Director: Joel and Ethan Coen
Screenwriter: Joel Coen and Ethan Coen

Cormac McCarthy, the author of great novels like All the Pretty Horses and Blood Meridian, does not write the easiest dialogue to deliver. His sentences are either long, baroque constructions, like gilded suspension bridges, or they're clipped and terse, speech that you spit out. His phrasing is unusual. Ending a film on a large chunk of text from McCarthy, as is the case in the Coens' adaptation of No Country for Old Men—an improvement on the novel, it should be noted—is a bold and difficult thing. But, apparently, the soultion is simple: Point the camera at Tommy Lee Jones and let him do his thing.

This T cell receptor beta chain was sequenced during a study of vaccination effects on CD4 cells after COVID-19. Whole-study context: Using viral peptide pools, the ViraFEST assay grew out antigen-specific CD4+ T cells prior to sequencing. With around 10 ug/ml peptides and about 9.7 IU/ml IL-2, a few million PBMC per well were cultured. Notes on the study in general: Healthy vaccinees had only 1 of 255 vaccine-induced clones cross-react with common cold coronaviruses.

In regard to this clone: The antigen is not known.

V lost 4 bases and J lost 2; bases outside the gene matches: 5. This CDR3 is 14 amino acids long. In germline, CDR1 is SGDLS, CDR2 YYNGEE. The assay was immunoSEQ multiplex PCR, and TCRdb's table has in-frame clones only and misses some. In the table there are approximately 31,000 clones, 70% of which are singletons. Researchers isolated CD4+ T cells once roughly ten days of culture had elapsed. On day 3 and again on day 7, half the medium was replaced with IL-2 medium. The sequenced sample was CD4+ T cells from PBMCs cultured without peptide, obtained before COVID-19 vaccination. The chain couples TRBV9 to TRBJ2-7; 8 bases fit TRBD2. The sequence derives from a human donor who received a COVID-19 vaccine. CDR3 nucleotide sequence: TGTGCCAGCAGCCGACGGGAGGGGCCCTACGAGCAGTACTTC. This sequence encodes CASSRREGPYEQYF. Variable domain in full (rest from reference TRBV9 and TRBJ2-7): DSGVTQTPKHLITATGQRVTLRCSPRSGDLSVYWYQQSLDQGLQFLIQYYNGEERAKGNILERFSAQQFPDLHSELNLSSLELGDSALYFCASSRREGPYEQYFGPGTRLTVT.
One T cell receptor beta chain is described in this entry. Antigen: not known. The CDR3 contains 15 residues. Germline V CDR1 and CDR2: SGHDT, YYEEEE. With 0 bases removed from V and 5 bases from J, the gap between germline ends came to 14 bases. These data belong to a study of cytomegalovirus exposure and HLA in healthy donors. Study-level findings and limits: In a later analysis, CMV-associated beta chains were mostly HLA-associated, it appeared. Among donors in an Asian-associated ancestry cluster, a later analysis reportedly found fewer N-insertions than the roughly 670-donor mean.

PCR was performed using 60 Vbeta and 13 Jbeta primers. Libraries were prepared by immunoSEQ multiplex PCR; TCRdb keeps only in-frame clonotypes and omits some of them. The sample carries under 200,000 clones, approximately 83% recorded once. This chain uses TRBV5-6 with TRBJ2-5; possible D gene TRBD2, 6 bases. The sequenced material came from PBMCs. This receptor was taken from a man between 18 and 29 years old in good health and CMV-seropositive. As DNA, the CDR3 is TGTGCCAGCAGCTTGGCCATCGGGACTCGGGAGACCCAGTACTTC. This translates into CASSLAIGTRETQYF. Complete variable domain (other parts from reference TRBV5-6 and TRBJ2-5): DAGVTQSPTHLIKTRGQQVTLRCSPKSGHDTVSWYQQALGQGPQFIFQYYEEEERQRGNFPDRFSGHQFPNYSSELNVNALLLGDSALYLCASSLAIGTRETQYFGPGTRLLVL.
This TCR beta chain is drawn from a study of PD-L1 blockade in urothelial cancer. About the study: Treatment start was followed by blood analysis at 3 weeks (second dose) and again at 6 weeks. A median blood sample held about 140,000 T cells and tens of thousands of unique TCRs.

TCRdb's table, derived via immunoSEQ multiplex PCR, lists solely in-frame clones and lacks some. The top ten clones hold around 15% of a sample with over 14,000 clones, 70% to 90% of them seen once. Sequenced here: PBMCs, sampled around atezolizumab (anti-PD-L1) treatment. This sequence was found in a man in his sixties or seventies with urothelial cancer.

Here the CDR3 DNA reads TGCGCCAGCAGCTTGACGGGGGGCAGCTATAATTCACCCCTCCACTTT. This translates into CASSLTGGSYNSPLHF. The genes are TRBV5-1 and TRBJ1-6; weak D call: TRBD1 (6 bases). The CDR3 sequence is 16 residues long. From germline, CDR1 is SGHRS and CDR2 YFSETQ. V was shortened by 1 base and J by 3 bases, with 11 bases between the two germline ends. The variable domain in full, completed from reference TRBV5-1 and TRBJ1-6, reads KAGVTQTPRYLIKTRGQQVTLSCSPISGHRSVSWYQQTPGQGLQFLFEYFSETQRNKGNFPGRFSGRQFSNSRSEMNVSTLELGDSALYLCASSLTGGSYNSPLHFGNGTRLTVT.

Jones, as Sheriff Ed Tom Bell, recounts two dreams to his wife. No music accompanies his monologue. The two dreams, both of which involve his father, inspire as much mystery as they do illuminate the broader themes of the work. His dead father, in a romanticised Western scene, carries on through "the mountains of the night," and Ed Tom follows. His dead father carries fire. In the dream, Ed Tom has nothing. Has he helped in his own time to make the world better, or has he only put his soul at hazard? Is he a coward? Has he had a premonition of his own death? The film ends—"And then I woke up"—with the quiet ticking of a clock, nothing more. RS